my vegan cinnamon bun experiment


true story. i just thought it. if you know me at all, you know that, generally, as a rule, if i think it, i’m going to make it happen. so, yeah… as jen quickly pointed out, it wasn’t really as free and easy as i’d pictured it. her recipe takes three days. mine ended up taking about five hours. though that didn’t include the time it took me to put together a recipe or the week it took me to get around to writing it out and sharing.

i wasn’t intending to make this a vegan product. in fact, the list of contributing ingredients that i drew up in my mind did include eggs. however, on a whim, i thought i’d google vegan versions. i considered those, compared them to the others and meshed them together to get the general guideline that follows…in this case, do not let the vegan label lead you to believe that the end product is in any way healthy. abandon that idea right now.

also, please keep in mind, this is far from a perfected recipe. i’ve done it once. that one time, though, its results were damn good!

step one: combine 4 teaspoons of active dry yeast with 1 teaspoon of sugar and a cup of warm water. mix and set it aside.

step two: heat up 1 cup of soy milk, 2/3 cup of sugar, 2/3 cup margarine, 2 teaspoons of salt in a pan. once the margarine has melted and everything is mixed up and warm, you can add the yeast mixture.

step three: pour the wet mixture into a bowl that contains 4 cups of flour. mix it up and mix it up some more. it’ll be pretty liquidy. until you add 2 more cups of flour, that is. mix a little more, then give up hope that it’ll look smooth in the bowl.

step four: knead it.
on a side note: where do people learn how to knead? i know the only guidance i had was from tv and movies. seriously, is there a right way or a wrong way? i kinda just wing it whenever i need to.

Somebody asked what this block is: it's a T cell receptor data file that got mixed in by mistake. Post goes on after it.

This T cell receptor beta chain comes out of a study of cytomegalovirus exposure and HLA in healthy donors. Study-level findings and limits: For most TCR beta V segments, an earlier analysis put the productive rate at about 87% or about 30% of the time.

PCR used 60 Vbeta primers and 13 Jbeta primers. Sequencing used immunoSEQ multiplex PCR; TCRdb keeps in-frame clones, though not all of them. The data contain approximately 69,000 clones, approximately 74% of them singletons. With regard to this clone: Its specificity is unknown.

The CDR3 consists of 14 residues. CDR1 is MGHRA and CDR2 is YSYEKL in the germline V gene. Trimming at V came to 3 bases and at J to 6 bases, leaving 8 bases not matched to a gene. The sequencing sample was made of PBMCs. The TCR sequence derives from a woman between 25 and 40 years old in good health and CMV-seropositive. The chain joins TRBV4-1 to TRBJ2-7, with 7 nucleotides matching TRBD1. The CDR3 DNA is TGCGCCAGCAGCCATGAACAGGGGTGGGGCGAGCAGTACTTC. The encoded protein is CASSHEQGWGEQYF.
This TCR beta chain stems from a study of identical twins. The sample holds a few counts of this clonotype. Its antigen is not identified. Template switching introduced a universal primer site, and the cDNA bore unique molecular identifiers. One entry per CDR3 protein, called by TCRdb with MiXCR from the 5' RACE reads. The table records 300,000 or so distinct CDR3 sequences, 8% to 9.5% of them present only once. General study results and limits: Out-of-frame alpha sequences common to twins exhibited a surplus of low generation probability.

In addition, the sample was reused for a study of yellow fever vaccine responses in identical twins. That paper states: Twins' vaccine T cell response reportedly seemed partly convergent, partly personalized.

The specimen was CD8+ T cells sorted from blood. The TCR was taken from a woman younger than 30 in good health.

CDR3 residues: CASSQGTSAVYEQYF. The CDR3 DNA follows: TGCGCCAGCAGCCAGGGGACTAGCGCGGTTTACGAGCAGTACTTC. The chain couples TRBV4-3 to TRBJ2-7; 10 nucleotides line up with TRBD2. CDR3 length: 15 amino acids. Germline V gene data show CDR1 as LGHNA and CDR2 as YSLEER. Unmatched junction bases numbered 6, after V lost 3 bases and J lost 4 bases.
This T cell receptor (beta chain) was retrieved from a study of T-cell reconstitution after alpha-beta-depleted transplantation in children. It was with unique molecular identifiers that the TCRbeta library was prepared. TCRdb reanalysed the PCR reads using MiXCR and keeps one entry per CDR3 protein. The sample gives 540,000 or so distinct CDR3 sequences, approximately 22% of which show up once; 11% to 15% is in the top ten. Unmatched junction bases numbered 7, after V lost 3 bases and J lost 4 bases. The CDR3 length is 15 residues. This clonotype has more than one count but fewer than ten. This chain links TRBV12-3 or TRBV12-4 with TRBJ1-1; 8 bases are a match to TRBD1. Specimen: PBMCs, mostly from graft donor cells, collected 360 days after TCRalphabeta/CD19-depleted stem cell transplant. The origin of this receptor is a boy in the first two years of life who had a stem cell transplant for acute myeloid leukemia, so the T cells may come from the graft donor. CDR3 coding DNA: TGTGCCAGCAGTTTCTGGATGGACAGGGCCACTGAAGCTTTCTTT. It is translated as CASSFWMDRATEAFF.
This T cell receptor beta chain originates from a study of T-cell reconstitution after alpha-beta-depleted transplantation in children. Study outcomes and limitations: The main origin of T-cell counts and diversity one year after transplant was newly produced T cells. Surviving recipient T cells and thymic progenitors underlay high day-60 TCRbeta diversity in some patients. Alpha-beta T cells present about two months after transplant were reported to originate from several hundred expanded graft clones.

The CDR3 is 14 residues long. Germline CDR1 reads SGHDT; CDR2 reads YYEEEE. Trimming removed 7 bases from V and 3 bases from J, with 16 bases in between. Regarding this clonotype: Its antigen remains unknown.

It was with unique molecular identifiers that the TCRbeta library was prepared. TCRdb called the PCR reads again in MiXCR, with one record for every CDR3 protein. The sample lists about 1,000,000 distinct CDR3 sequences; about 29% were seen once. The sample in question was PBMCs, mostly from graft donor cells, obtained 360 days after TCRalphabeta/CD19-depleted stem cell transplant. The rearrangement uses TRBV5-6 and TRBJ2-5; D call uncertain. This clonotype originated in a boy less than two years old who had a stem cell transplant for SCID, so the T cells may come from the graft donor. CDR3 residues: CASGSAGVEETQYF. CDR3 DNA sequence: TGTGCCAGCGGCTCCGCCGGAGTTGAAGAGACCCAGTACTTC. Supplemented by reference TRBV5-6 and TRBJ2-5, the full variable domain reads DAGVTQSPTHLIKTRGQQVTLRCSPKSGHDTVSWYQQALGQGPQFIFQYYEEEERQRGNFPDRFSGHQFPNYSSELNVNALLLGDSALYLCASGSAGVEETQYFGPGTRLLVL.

step five: put that dough to rest in an oiled bowl. cover it up and let it rise for about an hour and a half.

step six: while the dough is rising, mix up 1.5 cups of sugar and 3 tablespoons of cinnamon in a bowl.

step seven: lay the dough out on a floured surface, a pastry mat, if you have one (which i do not. santa, if you’re reading…i’ve been a good girl.) roll it and stretch it out into a rectangle big enough to roll up into your finished product.

step eight: melt up some more margarine, about a half a cup. pour it onto the dough and spread it around.

step nine: sprinkle the buttery dough with the cinnamon mix.

step ten: starting at one end, roll the dough up into a log.

step eleven: it’s time to cut that log into pieces. a lot of recipes i read recommended using dental floss or thread to do it, but i opted for a regular old knife. while it did misshape the buns somewhat, it was just waaay easier for me. do what suits you. i ended up with eight buns, but when kevin peeked at them before they’d even risen again, he exclaimed, “those things are massive!” if you cuts yours thinner, you can probably get more and more reasonably sized.

step twelve: melt another half cup of margarine and pour it into a large baking pan (i used a really big dish. one big enough to cook a turkey.) sprinkle another half cup of sugar in there as well.

step thirteen: place the buns in the pan, cover it up and let them rise for about an hour. towards the end of that time, preheat the oven to 350 degrees.

step fourteen: once the buns are ready to go, throw them in the oven.

step fifteen: while the buns are cooking, work on the icing. measure two cups of icing sugar into a bowl. add 3 tablespoons of almond milk (or other milk alternative) and one teaspoon of vanilla. mix and mix and mix until smooth.

step sixteen: after the buns have been in the oven for about 45 minutes the margarine and sugar mixture that’s lining the pan will be hot and bubbly.
hint: remove one bun and check the inside to make sure that it is cooked through. they may need a little longer in the oven.

step seventeen: let the buns to cool a little. cut one out of the pan and smear it with a good dose of the icing. i also drizzled it with some of the sweet, buttery pan juices, too.

step eighteen: enjoy.
warning: it’ll be so sweet that you may actually think of vomiting. don’t worry, you’ll keep eating it, anyway. 😉


3 responses »

  1. Those look awesome! Very good job.

    As far as kneeding, my grandmother taught me, but to be honest, I forgot. I made it up kinda based on the principles that I learned about gluten and gluten networks, and what I want the product to move towards, and it seems to work rather well.

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